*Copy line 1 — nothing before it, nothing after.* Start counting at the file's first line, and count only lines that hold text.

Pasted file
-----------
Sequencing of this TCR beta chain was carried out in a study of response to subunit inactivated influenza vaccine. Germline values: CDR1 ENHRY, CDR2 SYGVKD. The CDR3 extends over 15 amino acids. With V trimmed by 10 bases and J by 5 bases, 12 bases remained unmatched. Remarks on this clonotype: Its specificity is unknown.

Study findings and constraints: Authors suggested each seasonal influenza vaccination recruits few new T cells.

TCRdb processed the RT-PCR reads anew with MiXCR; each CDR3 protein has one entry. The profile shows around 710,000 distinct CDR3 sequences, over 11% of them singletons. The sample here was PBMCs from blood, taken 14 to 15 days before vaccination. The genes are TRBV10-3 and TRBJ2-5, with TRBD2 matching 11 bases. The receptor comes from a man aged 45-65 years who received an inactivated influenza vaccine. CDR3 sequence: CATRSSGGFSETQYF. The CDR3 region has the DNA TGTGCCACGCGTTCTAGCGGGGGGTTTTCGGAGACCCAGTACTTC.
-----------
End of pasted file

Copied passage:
Sequencing of this TCR beta chain was carried out in a study of response to subunit inactivated influenza vaccine. Germline values: CDR1 ENHRY, CDR2 SYGVKD. The CDR3 extends over 15 amino acids. With V trimmed by 10 bases and J by 5 bases, 12 bases remained unmatched. Remarks on this clonotype: Its specificity is unknown.